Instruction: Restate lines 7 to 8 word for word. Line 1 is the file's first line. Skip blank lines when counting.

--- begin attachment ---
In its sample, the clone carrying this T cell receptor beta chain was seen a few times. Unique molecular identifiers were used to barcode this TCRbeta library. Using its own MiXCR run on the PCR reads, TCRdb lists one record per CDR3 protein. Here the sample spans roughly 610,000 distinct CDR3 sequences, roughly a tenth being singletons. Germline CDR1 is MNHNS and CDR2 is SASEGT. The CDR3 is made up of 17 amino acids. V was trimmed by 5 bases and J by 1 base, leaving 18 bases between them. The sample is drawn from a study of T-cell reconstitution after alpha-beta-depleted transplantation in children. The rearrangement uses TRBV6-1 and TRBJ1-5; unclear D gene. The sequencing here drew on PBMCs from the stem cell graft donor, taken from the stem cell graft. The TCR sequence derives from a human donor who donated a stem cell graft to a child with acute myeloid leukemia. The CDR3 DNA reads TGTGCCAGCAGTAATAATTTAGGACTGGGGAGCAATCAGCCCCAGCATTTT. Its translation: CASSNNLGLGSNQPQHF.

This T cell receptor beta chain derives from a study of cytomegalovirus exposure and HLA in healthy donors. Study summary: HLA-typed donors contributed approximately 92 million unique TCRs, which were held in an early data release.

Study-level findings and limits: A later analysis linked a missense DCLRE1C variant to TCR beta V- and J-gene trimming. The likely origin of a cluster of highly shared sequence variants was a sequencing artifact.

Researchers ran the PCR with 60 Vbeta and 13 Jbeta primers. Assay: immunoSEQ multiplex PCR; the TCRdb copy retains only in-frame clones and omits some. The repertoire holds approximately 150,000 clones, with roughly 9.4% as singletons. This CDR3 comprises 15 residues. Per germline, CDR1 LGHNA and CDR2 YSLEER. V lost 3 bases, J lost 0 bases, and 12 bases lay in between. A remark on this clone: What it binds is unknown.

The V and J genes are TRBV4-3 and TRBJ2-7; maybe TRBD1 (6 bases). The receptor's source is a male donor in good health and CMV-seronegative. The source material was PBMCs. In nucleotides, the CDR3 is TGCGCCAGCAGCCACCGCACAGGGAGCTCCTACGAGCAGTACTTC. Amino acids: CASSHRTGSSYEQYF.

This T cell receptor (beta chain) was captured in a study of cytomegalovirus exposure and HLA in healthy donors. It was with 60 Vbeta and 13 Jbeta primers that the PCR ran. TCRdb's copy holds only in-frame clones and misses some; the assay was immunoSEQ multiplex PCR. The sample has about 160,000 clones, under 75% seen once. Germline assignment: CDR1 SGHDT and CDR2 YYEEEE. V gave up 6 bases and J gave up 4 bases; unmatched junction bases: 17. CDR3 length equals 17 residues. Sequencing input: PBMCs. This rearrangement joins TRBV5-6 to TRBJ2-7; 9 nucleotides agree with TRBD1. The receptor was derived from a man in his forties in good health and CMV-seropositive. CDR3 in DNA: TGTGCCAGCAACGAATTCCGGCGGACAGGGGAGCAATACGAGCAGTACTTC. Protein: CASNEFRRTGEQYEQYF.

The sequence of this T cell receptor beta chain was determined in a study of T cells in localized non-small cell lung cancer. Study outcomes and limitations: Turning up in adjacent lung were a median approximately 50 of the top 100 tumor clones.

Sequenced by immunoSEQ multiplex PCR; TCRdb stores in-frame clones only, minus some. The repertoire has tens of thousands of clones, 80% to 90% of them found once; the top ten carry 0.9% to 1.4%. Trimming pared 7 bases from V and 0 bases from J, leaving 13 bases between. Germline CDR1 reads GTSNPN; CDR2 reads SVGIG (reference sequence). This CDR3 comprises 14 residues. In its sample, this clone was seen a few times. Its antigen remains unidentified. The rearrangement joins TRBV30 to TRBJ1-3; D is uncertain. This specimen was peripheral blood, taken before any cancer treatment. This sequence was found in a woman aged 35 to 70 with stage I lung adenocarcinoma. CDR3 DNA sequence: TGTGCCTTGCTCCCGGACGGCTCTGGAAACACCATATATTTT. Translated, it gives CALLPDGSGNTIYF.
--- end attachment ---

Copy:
The sequence of this T cell receptor beta chain was determined in a study of T cells in localized non-small cell lung cancer. Study outcomes and limitations: Turning up in adjacent lung were a median approximately 50 of the top 100 tumor clones.

Sequenced by immunoSEQ multiplex PCR; TCRdb stores in-frame clones only, minus some. The repertoire has tens of thousands of clones, 80% to 90% of them found once; the top ten carry 0.9% to 1.4%. Trimming pared 7 bases from V and 0 bases from J, leaving 13 bases between. Germline CDR1 reads GTSNPN; CDR2 reads SVGIG (reference sequence). This CDR3 comprises 14 residues. In its sample, this clone was seen a few times. Its antigen remains unidentified. The rearrangement joins TRBV30 to TRBJ1-3; D is uncertain. This specimen was peripheral blood, taken before any cancer treatment. This sequence was found in a woman aged 35 to 70 with stage I lung adenocarcinoma. CDR3 DNA sequence: TGTGCCTTGCTCCCGGACGGCTCTGGAAACACCATATATTTT. Translated, it gives CALLPDGSGNTIYF.